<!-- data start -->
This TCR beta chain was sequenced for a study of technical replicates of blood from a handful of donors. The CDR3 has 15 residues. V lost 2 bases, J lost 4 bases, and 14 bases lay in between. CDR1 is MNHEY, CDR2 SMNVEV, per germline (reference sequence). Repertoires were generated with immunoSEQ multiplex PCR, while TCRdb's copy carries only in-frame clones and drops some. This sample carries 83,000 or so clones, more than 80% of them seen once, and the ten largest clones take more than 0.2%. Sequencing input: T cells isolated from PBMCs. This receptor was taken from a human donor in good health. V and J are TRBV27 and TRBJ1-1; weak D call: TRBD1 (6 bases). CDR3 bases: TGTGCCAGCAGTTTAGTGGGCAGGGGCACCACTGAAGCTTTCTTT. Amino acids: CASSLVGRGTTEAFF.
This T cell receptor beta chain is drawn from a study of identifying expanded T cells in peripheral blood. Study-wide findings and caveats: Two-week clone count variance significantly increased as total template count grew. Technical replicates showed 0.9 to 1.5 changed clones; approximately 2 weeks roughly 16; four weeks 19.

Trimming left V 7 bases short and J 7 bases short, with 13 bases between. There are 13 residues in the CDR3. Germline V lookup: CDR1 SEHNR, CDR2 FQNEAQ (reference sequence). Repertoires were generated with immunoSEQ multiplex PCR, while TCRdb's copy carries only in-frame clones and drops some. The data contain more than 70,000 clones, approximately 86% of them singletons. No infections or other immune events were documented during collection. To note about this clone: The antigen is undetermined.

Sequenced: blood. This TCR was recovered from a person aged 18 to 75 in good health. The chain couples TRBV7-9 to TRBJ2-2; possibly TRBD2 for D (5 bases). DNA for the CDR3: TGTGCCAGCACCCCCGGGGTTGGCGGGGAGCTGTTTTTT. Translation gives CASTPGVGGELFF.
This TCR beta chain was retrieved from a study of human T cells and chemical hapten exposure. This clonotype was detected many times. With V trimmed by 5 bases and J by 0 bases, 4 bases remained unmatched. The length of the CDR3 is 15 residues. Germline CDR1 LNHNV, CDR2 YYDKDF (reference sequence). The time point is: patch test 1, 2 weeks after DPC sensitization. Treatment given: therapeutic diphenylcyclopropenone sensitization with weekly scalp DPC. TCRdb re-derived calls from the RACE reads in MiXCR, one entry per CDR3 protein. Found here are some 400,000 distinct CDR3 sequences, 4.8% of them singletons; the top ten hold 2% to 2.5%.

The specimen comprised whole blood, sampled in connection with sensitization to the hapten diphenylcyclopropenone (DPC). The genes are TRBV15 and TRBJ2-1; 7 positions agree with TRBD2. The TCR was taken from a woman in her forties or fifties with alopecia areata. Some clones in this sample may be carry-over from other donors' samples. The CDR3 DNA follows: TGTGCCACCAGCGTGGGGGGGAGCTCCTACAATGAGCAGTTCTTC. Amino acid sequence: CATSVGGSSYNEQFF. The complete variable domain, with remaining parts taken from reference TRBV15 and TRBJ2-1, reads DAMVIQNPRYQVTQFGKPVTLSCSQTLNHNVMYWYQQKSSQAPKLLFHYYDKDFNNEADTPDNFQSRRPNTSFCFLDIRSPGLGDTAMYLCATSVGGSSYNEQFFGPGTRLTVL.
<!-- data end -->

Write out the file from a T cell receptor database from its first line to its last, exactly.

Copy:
This TCR beta chain was sequenced for a study of technical replicates of blood from a handful of donors. The CDR3 has 15 residues. V lost 2 bases, J lost 4 bases, and 14 bases lay in between. CDR1 is MNHEY, CDR2 SMNVEV, per germline (reference sequence). Repertoires were generated with immunoSEQ multiplex PCR, while TCRdb's copy carries only in-frame clones and drops some. This sample carries 83,000 or so clones, more than 80% of them seen once, and the ten largest clones take more than 0.2%. Sequencing input: T cells isolated from PBMCs. This receptor was taken from a human donor in good health. V and J are TRBV27 and TRBJ1-1; weak D call: TRBD1 (6 bases). CDR3 bases: TGTGCCAGCAGTTTAGTGGGCAGGGGCACCACTGAAGCTTTCTTT. Amino acids: CASSLVGRGTTEAFF.
This T cell receptor beta chain is drawn from a study of identifying expanded T cells in peripheral blood. Study-wide findings and caveats: Two-week clone count variance significantly increased as total template count grew. Technical replicates showed 0.9 to 1.5 changed clones; approximately 2 weeks roughly 16; four weeks 19.

Trimming left V 7 bases short and J 7 bases short, with 13 bases between. There are 13 residues in the CDR3. Germline V lookup: CDR1 SEHNR, CDR2 FQNEAQ (reference sequence). Repertoires were generated with immunoSEQ multiplex PCR, while TCRdb's copy carries only in-frame clones and drops some. The data contain more than 70,000 clones, approximately 86% of them singletons. No infections or other immune events were documented during collection. To note about this clone: The antigen is undetermined.

Sequenced: blood. This TCR was recovered from a person aged 18 to 75 in good health. The chain couples TRBV7-9 to TRBJ2-2; possibly TRBD2 for D (5 bases). DNA for the CDR3: TGTGCCAGCACCCCCGGGGTTGGCGGGGAGCTGTTTTTT. Translation gives CASTPGVGGELFF.
This TCR beta chain was retrieved from a study of human T cells and chemical hapten exposure. This clonotype was detected many times. With V trimmed by 5 bases and J by 0 bases, 4 bases remained unmatched. The length of the CDR3 is 15 residues. Germline CDR1 LNHNV, CDR2 YYDKDF (reference sequence). The time point is: patch test 1, 2 weeks after DPC sensitization. Treatment given: therapeutic diphenylcyclopropenone sensitization with weekly scalp DPC. TCRdb re-derived calls from the RACE reads in MiXCR, one entry per CDR3 protein. Found here are some 400,000 distinct CDR3 sequences, 4.8% of them singletons; the top ten hold 2% to 2.5%.

The specimen comprised whole blood, sampled in connection with sensitization to the hapten diphenylcyclopropenone (DPC). The genes are TRBV15 and TRBJ2-1; 7 positions agree with TRBD2. The TCR was taken from a woman in her forties or fifties with alopecia areata. Some clones in this sample may be carry-over from other donors' samples. The CDR3 DNA follows: TGTGCCACCAGCGTGGGGGGGAGCTCCTACAATGAGCAGTTCTTC. Amino acid sequence: CATSVGGSSYNEQFF. The complete variable domain, with remaining parts taken from reference TRBV15 and TRBJ2-1, reads DAMVIQNPRYQVTQFGKPVTLSCSQTLNHNVMYWYQQKSSQAPKLLFHYYDKDFNNEADTPDNFQSRRPNTSFCFLDIRSPGLGDTAMYLCATSVGGSSYNEQFFGPGTRLTVL.